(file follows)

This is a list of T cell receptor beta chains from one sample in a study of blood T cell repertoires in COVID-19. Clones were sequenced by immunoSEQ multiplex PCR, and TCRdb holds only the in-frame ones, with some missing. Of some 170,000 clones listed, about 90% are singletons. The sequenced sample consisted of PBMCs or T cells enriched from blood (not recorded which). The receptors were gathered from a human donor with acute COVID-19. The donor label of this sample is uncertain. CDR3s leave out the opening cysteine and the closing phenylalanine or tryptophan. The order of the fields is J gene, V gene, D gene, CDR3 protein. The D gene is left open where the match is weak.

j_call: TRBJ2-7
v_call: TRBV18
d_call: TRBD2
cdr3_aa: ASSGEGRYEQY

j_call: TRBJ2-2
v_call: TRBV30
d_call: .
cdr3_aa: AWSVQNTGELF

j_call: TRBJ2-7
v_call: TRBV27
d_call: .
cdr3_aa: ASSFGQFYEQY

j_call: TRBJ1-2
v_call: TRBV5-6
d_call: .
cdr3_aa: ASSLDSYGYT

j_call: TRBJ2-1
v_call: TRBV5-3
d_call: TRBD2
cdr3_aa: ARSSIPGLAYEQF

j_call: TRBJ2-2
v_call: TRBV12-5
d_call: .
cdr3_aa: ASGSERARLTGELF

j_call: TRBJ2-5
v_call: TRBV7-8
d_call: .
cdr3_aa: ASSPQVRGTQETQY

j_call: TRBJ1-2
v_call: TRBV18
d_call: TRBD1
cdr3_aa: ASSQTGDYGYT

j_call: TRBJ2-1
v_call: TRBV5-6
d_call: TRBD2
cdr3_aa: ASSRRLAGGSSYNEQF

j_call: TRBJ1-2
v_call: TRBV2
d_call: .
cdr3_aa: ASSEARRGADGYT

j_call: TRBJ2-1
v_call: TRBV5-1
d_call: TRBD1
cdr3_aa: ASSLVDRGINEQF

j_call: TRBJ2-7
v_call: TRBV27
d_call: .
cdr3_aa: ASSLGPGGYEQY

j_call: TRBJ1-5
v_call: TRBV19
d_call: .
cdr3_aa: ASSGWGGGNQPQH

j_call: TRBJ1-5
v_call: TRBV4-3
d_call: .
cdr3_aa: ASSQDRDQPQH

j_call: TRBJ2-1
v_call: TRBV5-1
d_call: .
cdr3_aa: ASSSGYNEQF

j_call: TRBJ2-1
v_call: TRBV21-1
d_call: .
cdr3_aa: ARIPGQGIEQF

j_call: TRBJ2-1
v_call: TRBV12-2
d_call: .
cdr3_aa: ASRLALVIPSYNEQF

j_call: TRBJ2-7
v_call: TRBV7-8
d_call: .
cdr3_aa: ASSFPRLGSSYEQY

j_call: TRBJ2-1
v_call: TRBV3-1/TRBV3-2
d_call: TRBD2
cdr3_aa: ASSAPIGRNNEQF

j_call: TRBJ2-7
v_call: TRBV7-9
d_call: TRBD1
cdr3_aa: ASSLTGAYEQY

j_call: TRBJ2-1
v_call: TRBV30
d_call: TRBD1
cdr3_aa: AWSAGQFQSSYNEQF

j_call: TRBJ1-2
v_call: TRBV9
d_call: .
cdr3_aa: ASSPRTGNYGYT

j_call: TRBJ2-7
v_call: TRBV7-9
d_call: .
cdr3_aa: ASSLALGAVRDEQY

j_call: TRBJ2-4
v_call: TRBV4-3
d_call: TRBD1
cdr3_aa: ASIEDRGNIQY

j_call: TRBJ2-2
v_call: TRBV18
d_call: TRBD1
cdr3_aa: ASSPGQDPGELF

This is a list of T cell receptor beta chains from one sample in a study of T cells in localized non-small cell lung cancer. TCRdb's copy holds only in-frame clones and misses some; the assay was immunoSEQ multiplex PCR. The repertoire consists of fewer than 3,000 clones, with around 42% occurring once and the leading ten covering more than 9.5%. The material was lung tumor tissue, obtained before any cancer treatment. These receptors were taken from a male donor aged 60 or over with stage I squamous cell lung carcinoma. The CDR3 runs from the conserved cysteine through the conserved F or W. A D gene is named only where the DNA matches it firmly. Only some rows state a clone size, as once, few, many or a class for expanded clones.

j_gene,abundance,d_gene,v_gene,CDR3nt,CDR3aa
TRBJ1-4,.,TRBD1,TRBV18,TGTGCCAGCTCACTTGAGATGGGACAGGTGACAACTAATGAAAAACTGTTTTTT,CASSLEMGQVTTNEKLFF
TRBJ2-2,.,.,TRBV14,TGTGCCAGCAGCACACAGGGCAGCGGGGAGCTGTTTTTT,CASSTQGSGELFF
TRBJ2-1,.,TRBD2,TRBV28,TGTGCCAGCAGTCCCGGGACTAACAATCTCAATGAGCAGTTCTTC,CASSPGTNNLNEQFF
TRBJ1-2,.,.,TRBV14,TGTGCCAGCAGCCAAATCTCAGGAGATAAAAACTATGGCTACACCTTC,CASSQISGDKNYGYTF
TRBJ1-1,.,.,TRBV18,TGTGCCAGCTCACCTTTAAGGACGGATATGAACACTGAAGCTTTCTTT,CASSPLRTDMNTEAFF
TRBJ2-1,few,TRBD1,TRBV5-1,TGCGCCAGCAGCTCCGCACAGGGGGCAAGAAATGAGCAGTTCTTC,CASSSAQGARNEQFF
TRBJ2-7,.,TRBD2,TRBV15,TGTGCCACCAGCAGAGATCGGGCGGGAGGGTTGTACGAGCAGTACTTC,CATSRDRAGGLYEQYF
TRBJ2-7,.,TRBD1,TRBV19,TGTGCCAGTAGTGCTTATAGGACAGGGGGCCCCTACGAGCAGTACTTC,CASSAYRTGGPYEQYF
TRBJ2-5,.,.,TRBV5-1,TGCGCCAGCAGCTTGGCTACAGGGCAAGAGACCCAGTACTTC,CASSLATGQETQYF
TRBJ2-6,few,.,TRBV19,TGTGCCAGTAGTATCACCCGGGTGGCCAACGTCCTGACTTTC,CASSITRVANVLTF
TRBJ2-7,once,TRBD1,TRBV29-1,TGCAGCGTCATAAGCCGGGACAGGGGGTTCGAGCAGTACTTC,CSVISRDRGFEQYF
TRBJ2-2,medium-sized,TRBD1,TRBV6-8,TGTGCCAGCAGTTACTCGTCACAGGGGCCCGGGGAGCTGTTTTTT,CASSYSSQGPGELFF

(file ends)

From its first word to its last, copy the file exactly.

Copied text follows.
This is a list of T cell receptor beta chains from one sample in a study of blood T cell repertoires in COVID-19. Clones were sequenced by immunoSEQ multiplex PCR, and TCRdb holds only the in-frame ones, with some missing. Of some 170,000 clones listed, about 90% are singletons. The sequenced sample consisted of PBMCs or T cells enriched from blood (not recorded which). The receptors were gathered from a human donor with acute COVID-19. The donor label of this sample is uncertain. CDR3s leave out the opening cysteine and the closing phenylalanine or tryptophan. The order of the fields is J gene, V gene, D gene, CDR3 protein. The D gene is left open where the match is weak.

j_call: TRBJ2-7
v_call: TRBV18
d_call: TRBD2
cdr3_aa: ASSGEGRYEQY

j_call: TRBJ2-2
v_call: TRBV30
d_call: .
cdr3_aa: AWSVQNTGELF

j_call: TRBJ2-7
v_call: TRBV27
d_call: .
cdr3_aa: ASSFGQFYEQY

j_call: TRBJ1-2
v_call: TRBV5-6
d_call: .
cdr3_aa: ASSLDSYGYT

j_call: TRBJ2-1
v_call: TRBV5-3
d_call: TRBD2
cdr3_aa: ARSSIPGLAYEQF

j_call: TRBJ2-2
v_call: TRBV12-5
d_call: .
cdr3_aa: ASGSERARLTGELF

j_call: TRBJ2-5
v_call: TRBV7-8
d_call: .
cdr3_aa: ASSPQVRGTQETQY

j_call: TRBJ1-2
v_call: TRBV18
d_call: TRBD1
cdr3_aa: ASSQTGDYGYT

j_call: TRBJ2-1
v_call: TRBV5-6
d_call: TRBD2
cdr3_aa: ASSRRLAGGSSYNEQF

j_call: TRBJ1-2
v_call: TRBV2
d_call: .
cdr3_aa: ASSEARRGADGYT

j_call: TRBJ2-1
v_call: TRBV5-1
d_call: TRBD1
cdr3_aa: ASSLVDRGINEQF

j_call: TRBJ2-7
v_call: TRBV27
d_call: .
cdr3_aa: ASSLGPGGYEQY

j_call: TRBJ1-5
v_call: TRBV19
d_call: .
cdr3_aa: ASSGWGGGNQPQH

j_call: TRBJ1-5
v_call: TRBV4-3
d_call: .
cdr3_aa: ASSQDRDQPQH

j_call: TRBJ2-1
v_call: TRBV5-1
d_call: .
cdr3_aa: ASSSGYNEQF

j_call: TRBJ2-1
v_call: TRBV21-1
d_call: .
cdr3_aa: ARIPGQGIEQF

j_call: TRBJ2-1
v_call: TRBV12-2
d_call: .
cdr3_aa: ASRLALVIPSYNEQF

j_call: TRBJ2-7
v_call: TRBV7-8
d_call: .
cdr3_aa: ASSFPRLGSSYEQY

j_call: TRBJ2-1
v_call: TRBV3-1/TRBV3-2
d_call: TRBD2
cdr3_aa: ASSAPIGRNNEQF

j_call: TRBJ2-7
v_call: TRBV7-9
d_call: TRBD1
cdr3_aa: ASSLTGAYEQY

j_call: TRBJ2-1
v_call: TRBV30
d_call: TRBD1
cdr3_aa: AWSAGQFQSSYNEQF

j_call: TRBJ1-2
v_call: TRBV9
d_call: .
cdr3_aa: ASSPRTGNYGYT

j_call: TRBJ2-7
v_call: TRBV7-9
d_call: .
cdr3_aa: ASSLALGAVRDEQY

j_call: TRBJ2-4
v_call: TRBV4-3
d_call: TRBD1
cdr3_aa: ASIEDRGNIQY

j_call: TRBJ2-2
v_call: TRBV18
d_call: TRBD1
cdr3_aa: ASSPGQDPGELF

This is a list of T cell receptor beta chains from one sample in a study of T cells in localized non-small cell lung cancer. TCRdb's copy holds only in-frame clones and misses some; the assay was immunoSEQ multiplex PCR. The repertoire consists of fewer than 3,000 clones, with around 42% occurring once and the leading ten covering more than 9.5%. The material was lung tumor tissue, obtained before any cancer treatment. These receptors were taken from a male donor aged 60 or over with stage I squamous cell lung carcinoma. The CDR3 runs from the conserved cysteine through the conserved F or W. A D gene is named only where the DNA matches it firmly. Only some rows state a clone size, as once, few, many or a class for expanded clones.

j_gene,abundance,d_gene,v_gene,CDR3nt,CDR3aa
TRBJ1-4,.,TRBD1,TRBV18,TGTGCCAGCTCACTTGAGATGGGACAGGTGACAACTAATGAAAAACTGTTTTTT,CASSLEMGQVTTNEKLFF
TRBJ2-2,.,.,TRBV14,TGTGCCAGCAGCACACAGGGCAGCGGGGAGCTGTTTTTT,CASSTQGSGELFF
TRBJ2-1,.,TRBD2,TRBV28,TGTGCCAGCAGTCCCGGGACTAACAATCTCAATGAGCAGTTCTTC,CASSPGTNNLNEQFF
TRBJ1-2,.,.,TRBV14,TGTGCCAGCAGCCAAATCTCAGGAGATAAAAACTATGGCTACACCTTC,CASSQISGDKNYGYTF
TRBJ1-1,.,.,TRBV18,TGTGCCAGCTCACCTTTAAGGACGGATATGAACACTGAAGCTTTCTTT,CASSPLRTDMNTEAFF
TRBJ2-1,few,TRBD1,TRBV5-1,TGCGCCAGCAGCTCCGCACAGGGGGCAAGAAATGAGCAGTTCTTC,CASSSAQGARNEQFF
TRBJ2-7,.,TRBD2,TRBV15,TGTGCCACCAGCAGAGATCGGGCGGGAGGGTTGTACGAGCAGTACTTC,CATSRDRAGGLYEQYF
TRBJ2-7,.,TRBD1,TRBV19,TGTGCCAGTAGTGCTTATAGGACAGGGGGCCCCTACGAGCAGTACTTC,CASSAYRTGGPYEQYF
TRBJ2-5,.,.,TRBV5-1,TGCGCCAGCAGCTTGGCTACAGGGCAAGAGACCCAGTACTTC,CASSLATGQETQYF
TRBJ2-6,few,.,TRBV19,TGTGCCAGTAGTATCACCCGGGTGGCCAACGTCCTGACTTTC,CASSITRVANVLTF
TRBJ2-7,once,TRBD1,TRBV29-1,TGCAGCGTCATAAGCCGGGACAGGGGGTTCGAGCAGTACTTC,CSVISRDRGFEQYF
TRBJ2-2,medium-sized,TRBD1,TRBV6-8,TGTGCCAGCAGTTACTCGTCACAGGGGCCCGGGGAGCTGTTTTTT,CASSYSSQGPGELFF